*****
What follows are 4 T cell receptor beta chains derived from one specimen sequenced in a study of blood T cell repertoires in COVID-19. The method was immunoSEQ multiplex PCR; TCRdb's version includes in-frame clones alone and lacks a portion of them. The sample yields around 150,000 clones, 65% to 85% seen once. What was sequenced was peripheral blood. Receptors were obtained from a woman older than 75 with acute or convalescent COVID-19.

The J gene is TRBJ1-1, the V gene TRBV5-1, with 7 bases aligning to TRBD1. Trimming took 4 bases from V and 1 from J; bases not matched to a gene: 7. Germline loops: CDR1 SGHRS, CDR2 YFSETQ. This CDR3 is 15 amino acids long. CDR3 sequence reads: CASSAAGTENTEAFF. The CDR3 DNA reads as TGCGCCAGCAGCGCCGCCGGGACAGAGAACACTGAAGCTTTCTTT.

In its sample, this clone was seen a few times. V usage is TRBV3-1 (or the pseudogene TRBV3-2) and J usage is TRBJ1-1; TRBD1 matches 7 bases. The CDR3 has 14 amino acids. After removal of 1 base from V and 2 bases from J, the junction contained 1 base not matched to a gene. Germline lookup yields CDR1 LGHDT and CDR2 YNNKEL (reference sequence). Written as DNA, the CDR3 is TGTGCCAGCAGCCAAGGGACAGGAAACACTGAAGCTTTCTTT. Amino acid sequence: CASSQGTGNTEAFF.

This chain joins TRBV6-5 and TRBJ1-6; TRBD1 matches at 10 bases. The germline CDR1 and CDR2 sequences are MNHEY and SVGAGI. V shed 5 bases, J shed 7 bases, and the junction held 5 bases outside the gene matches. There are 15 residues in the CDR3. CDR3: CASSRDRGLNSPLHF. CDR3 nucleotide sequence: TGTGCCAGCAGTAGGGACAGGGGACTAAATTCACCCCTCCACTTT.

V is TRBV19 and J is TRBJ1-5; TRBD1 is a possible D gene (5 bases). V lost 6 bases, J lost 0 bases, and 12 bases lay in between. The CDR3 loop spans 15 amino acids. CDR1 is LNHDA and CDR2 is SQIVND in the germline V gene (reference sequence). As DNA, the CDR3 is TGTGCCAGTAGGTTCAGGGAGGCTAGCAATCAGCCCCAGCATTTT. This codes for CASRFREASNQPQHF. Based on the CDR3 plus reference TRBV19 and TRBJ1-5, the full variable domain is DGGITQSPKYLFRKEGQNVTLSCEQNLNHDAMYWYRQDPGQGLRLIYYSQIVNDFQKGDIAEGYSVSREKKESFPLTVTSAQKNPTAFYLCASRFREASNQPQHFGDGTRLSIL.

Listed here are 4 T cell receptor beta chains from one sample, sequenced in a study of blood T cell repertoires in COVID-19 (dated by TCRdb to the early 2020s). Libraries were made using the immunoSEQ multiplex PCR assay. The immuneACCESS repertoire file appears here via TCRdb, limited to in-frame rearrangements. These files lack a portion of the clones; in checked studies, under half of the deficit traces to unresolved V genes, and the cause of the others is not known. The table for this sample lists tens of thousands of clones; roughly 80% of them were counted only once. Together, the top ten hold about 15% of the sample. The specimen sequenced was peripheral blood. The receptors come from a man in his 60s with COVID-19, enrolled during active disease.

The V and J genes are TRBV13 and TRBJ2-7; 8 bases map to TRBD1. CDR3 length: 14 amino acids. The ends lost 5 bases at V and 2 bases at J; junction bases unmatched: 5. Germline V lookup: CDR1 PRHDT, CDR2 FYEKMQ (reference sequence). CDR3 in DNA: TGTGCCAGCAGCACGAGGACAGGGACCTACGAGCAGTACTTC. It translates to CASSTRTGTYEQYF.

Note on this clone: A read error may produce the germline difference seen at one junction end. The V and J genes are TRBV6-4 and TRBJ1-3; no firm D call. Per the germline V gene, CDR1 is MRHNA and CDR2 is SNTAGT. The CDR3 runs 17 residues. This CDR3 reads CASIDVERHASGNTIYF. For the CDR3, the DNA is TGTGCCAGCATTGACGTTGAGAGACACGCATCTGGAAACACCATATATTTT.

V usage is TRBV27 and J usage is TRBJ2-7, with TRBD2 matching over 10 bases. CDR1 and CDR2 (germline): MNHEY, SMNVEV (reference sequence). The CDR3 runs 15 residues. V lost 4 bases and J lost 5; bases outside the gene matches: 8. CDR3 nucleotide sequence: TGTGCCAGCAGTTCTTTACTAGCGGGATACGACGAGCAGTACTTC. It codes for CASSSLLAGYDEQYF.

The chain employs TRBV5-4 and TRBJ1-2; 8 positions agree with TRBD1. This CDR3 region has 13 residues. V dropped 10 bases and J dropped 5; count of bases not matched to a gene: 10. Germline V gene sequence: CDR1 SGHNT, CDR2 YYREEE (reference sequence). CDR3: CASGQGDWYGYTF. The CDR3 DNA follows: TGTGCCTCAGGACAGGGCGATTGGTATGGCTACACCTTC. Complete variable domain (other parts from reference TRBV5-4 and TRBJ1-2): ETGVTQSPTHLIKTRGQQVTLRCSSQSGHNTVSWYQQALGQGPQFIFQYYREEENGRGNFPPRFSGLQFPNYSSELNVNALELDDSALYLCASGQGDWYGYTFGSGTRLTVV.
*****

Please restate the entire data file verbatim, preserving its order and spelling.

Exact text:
What follows are 4 T cell receptor beta chains derived from one specimen sequenced in a study of blood T cell repertoires in COVID-19. The method was immunoSEQ multiplex PCR; TCRdb's version includes in-frame clones alone and lacks a portion of them. The sample yields around 150,000 clones, 65% to 85% seen once. What was sequenced was peripheral blood. Receptors were obtained from a woman older than 75 with acute or convalescent COVID-19.

The J gene is TRBJ1-1, the V gene TRBV5-1, with 7 bases aligning to TRBD1. Trimming took 4 bases from V and 1 from J; bases not matched to a gene: 7. Germline loops: CDR1 SGHRS, CDR2 YFSETQ. This CDR3 is 15 amino acids long. CDR3 sequence reads: CASSAAGTENTEAFF. The CDR3 DNA reads as TGCGCCAGCAGCGCCGCCGGGACAGAGAACACTGAAGCTTTCTTT.

In its sample, this clone was seen a few times. V usage is TRBV3-1 (or the pseudogene TRBV3-2) and J usage is TRBJ1-1; TRBD1 matches 7 bases. The CDR3 has 14 amino acids. After removal of 1 base from V and 2 bases from J, the junction contained 1 base not matched to a gene. Germline lookup yields CDR1 LGHDT and CDR2 YNNKEL (reference sequence). Written as DNA, the CDR3 is TGTGCCAGCAGCCAAGGGACAGGAAACACTGAAGCTTTCTTT. Amino acid sequence: CASSQGTGNTEAFF.

This chain joins TRBV6-5 and TRBJ1-6; TRBD1 matches at 10 bases. The germline CDR1 and CDR2 sequences are MNHEY and SVGAGI. V shed 5 bases, J shed 7 bases, and the junction held 5 bases outside the gene matches. There are 15 residues in the CDR3. CDR3: CASSRDRGLNSPLHF. CDR3 nucleotide sequence: TGTGCCAGCAGTAGGGACAGGGGACTAAATTCACCCCTCCACTTT.

V is TRBV19 and J is TRBJ1-5; TRBD1 is a possible D gene (5 bases). V lost 6 bases, J lost 0 bases, and 12 bases lay in between. The CDR3 loop spans 15 amino acids. CDR1 is LNHDA and CDR2 is SQIVND in the germline V gene (reference sequence). As DNA, the CDR3 is TGTGCCAGTAGGTTCAGGGAGGCTAGCAATCAGCCCCAGCATTTT. This codes for CASRFREASNQPQHF. Based on the CDR3 plus reference TRBV19 and TRBJ1-5, the full variable domain is DGGITQSPKYLFRKEGQNVTLSCEQNLNHDAMYWYRQDPGQGLRLIYYSQIVNDFQKGDIAEGYSVSREKKESFPLTVTSAQKNPTAFYLCASRFREASNQPQHFGDGTRLSIL.

Listed here are 4 T cell receptor beta chains from one sample, sequenced in a study of blood T cell repertoires in COVID-19 (dated by TCRdb to the early 2020s). Libraries were made using the immunoSEQ multiplex PCR assay. The immuneACCESS repertoire file appears here via TCRdb, limited to in-frame rearrangements. These files lack a portion of the clones; in checked studies, under half of the deficit traces to unresolved V genes, and the cause of the others is not known. The table for this sample lists tens of thousands of clones; roughly 80% of them were counted only once. Together, the top ten hold about 15% of the sample. The specimen sequenced was peripheral blood. The receptors come from a man in his 60s with COVID-19, enrolled during active disease.

The V and J genes are TRBV13 and TRBJ2-7; 8 bases map to TRBD1. CDR3 length: 14 amino acids. The ends lost 5 bases at V and 2 bases at J; junction bases unmatched: 5. Germline V lookup: CDR1 PRHDT, CDR2 FYEKMQ (reference sequence). CDR3 in DNA: TGTGCCAGCAGCACGAGGACAGGGACCTACGAGCAGTACTTC. It translates to CASSTRTGTYEQYF.

Note on this clone: A read error may produce the germline difference seen at one junction end. The V and J genes are TRBV6-4 and TRBJ1-3; no firm D call. Per the germline V gene, CDR1 is MRHNA and CDR2 is SNTAGT. The CDR3 runs 17 residues. This CDR3 reads CASIDVERHASGNTIYF. For the CDR3, the DNA is TGTGCCAGCATTGACGTTGAGAGACACGCATCTGGAAACACCATATATTTT.

V usage is TRBV27 and J usage is TRBJ2-7, with TRBD2 matching over 10 bases. CDR1 and CDR2 (germline): MNHEY, SMNVEV (reference sequence). The CDR3 runs 15 residues. V lost 4 bases and J lost 5; bases outside the gene matches: 8. CDR3 nucleotide sequence: TGTGCCAGCAGTTCTTTACTAGCGGGATACGACGAGCAGTACTTC. It codes for CASSSLLAGYDEQYF.

The chain employs TRBV5-4 and TRBJ1-2; 8 positions agree with TRBD1. This CDR3 region has 13 residues. V dropped 10 bases and J dropped 5; count of bases not matched to a gene: 10. Germline V gene sequence: CDR1 SGHNT, CDR2 YYREEE (reference sequence). CDR3: CASGQGDWYGYTF. The CDR3 DNA follows: TGTGCCTCAGGACAGGGCGATTGGTATGGCTACACCTTC. Complete variable domain (other parts from reference TRBV5-4 and TRBJ1-2): ETGVTQSPTHLIKTRGQQVTLRCSSQSGHNTVSWYQQALGQGPQFIFQYYREEENGRGNFPPRFSGLQFPNYSSELNVNALELDDSALYLCASGQGDWYGYTFGSGTRLTVV.